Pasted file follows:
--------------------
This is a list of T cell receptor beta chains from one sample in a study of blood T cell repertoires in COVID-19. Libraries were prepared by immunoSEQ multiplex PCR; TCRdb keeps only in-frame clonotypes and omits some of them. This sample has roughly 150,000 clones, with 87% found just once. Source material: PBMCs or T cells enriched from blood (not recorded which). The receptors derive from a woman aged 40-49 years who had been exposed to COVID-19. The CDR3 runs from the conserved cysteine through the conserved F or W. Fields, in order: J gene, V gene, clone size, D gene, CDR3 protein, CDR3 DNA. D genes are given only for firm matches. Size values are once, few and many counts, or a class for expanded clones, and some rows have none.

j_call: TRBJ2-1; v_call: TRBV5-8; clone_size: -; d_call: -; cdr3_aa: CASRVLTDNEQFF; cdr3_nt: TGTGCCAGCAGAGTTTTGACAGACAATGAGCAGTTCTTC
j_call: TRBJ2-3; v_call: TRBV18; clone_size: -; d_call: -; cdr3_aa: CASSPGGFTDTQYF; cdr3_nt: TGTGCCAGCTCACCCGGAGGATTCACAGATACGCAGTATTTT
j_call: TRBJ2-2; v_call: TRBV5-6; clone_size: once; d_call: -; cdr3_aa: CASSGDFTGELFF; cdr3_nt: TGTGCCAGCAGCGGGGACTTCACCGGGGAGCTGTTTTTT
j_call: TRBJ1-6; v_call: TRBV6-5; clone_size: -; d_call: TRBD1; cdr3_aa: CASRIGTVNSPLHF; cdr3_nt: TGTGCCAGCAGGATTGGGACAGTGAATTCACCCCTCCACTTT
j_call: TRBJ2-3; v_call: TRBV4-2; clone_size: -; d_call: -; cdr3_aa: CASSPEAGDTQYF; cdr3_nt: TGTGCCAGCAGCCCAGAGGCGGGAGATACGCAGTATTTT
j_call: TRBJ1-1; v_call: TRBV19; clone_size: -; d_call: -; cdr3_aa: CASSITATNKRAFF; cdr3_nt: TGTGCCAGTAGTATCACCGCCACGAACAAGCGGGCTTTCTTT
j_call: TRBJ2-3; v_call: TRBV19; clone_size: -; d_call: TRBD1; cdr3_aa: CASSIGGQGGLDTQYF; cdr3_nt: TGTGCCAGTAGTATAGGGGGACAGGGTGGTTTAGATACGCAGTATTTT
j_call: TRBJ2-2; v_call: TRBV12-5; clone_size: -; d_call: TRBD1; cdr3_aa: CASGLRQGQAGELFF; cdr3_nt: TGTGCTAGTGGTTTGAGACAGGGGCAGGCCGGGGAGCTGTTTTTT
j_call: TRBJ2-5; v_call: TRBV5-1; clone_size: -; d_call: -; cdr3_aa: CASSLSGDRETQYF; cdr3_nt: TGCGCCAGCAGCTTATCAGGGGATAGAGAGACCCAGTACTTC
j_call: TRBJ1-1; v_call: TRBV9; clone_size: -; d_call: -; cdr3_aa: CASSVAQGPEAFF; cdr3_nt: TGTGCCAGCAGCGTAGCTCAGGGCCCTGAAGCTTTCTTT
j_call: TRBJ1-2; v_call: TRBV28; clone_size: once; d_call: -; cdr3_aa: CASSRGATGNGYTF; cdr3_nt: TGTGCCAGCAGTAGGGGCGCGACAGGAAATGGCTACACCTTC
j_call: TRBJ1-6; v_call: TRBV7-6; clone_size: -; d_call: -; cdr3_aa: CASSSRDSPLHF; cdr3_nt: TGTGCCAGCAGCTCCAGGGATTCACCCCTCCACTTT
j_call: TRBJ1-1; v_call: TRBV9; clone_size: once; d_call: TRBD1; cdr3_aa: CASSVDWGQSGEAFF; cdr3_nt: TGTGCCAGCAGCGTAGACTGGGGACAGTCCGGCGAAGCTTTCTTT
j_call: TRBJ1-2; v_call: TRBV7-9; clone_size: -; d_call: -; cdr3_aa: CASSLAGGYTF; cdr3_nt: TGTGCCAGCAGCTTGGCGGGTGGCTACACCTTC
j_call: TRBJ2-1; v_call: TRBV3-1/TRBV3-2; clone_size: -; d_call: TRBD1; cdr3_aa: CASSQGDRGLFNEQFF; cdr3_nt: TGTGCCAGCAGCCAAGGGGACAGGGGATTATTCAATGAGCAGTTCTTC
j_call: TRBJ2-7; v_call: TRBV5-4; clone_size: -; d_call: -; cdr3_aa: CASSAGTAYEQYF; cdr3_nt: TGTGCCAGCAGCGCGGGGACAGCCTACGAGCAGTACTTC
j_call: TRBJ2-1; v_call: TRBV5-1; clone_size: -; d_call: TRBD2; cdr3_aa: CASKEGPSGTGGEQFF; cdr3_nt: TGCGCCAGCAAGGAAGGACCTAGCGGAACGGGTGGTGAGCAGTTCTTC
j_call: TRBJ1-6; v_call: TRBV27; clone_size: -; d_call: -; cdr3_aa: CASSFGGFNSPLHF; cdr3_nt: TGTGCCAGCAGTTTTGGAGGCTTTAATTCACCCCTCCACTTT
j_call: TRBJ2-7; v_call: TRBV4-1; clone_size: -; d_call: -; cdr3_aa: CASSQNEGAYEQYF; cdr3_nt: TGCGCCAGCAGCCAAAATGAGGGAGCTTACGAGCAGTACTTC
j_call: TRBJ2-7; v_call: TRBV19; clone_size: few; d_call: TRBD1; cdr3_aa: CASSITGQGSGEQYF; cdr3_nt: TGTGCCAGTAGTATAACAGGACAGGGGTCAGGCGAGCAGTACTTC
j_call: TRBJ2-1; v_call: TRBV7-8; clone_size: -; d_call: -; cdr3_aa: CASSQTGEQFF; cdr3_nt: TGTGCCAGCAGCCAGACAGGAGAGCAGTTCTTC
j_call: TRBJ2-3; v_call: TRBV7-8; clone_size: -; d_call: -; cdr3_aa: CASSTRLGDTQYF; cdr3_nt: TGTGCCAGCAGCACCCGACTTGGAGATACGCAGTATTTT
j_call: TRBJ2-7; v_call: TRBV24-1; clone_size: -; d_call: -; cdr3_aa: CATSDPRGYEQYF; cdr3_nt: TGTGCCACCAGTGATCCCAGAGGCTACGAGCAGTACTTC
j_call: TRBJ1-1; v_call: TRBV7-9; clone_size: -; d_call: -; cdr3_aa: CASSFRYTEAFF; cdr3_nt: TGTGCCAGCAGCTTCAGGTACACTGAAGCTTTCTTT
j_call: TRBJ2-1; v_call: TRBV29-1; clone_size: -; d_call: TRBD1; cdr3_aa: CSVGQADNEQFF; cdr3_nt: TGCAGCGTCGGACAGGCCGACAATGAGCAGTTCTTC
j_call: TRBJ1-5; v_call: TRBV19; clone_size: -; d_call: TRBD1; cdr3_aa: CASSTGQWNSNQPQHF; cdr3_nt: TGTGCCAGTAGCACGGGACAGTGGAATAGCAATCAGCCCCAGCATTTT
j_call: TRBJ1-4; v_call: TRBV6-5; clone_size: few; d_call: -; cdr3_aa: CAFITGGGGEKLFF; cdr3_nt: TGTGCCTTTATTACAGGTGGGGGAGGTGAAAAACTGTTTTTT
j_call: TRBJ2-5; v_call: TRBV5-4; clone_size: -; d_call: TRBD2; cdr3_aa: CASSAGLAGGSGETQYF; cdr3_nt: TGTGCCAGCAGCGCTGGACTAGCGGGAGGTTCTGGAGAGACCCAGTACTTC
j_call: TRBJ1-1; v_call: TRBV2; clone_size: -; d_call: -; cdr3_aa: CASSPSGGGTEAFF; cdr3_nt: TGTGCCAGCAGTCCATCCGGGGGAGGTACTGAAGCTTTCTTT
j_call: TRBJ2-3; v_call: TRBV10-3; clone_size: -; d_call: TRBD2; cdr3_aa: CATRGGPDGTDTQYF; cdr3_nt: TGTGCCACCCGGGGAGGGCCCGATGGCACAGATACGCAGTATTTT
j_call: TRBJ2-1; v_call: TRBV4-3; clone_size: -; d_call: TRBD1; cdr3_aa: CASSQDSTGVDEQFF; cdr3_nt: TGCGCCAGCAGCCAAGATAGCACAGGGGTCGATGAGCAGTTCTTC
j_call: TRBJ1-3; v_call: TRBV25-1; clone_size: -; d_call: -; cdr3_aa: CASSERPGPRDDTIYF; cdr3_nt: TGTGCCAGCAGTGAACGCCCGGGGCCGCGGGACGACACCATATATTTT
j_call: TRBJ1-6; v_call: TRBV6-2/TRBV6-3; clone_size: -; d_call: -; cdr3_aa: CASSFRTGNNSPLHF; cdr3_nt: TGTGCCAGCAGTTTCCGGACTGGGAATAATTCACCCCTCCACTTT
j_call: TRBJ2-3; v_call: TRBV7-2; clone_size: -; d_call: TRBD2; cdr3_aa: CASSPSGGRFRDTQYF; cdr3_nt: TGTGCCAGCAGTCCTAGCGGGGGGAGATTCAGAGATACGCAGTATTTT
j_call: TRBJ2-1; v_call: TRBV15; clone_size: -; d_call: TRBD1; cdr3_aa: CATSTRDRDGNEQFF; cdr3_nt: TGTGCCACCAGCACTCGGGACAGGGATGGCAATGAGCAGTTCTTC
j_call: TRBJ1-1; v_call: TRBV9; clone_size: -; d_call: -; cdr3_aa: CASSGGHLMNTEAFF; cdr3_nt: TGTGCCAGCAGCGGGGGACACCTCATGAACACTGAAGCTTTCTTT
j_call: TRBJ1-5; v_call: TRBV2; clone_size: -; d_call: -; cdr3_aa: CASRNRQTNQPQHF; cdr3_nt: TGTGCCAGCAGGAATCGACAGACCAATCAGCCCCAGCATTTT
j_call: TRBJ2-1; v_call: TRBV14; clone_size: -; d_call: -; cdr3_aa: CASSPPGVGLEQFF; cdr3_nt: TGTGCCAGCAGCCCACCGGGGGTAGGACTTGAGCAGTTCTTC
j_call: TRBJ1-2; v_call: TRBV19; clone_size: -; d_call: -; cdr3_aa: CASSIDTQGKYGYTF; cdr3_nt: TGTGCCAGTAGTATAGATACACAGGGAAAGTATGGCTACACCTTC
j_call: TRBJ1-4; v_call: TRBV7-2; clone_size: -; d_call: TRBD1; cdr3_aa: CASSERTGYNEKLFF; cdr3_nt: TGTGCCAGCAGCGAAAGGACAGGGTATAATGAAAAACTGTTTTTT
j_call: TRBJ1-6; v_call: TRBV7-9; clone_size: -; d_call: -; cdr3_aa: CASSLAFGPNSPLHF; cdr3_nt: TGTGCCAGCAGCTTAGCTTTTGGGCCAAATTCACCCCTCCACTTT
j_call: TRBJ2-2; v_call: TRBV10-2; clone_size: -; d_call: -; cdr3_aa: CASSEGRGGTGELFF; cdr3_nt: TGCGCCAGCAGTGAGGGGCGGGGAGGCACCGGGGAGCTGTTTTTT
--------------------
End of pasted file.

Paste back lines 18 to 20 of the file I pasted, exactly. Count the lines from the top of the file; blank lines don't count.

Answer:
j_call: TRBJ2-1; v_call: TRBV5-1; clone_size: -; d_call: TRBD2; cdr3_aa: CASKEGPSGTGGEQFF; cdr3_nt: TGCGCCAGCAAGGAAGGACCTAGCGGAACGGGTGGTGAGCAGTTCTTC
j_call: TRBJ1-6; v_call: TRBV27; clone_size: -; d_call: -; cdr3_aa: CASSFGGFNSPLHF; cdr3_nt: TGTGCCAGCAGTTTTGGAGGCTTTAATTCACCCCTCCACTTT
j_call: TRBJ2-7; v_call: TRBV4-1; clone_size: -; d_call: -; cdr3_aa: CASSQNEGAYEQYF; cdr3_nt: TGCGCCAGCAGCCAAAATGAGGGAGCTTACGAGCAGTACTTC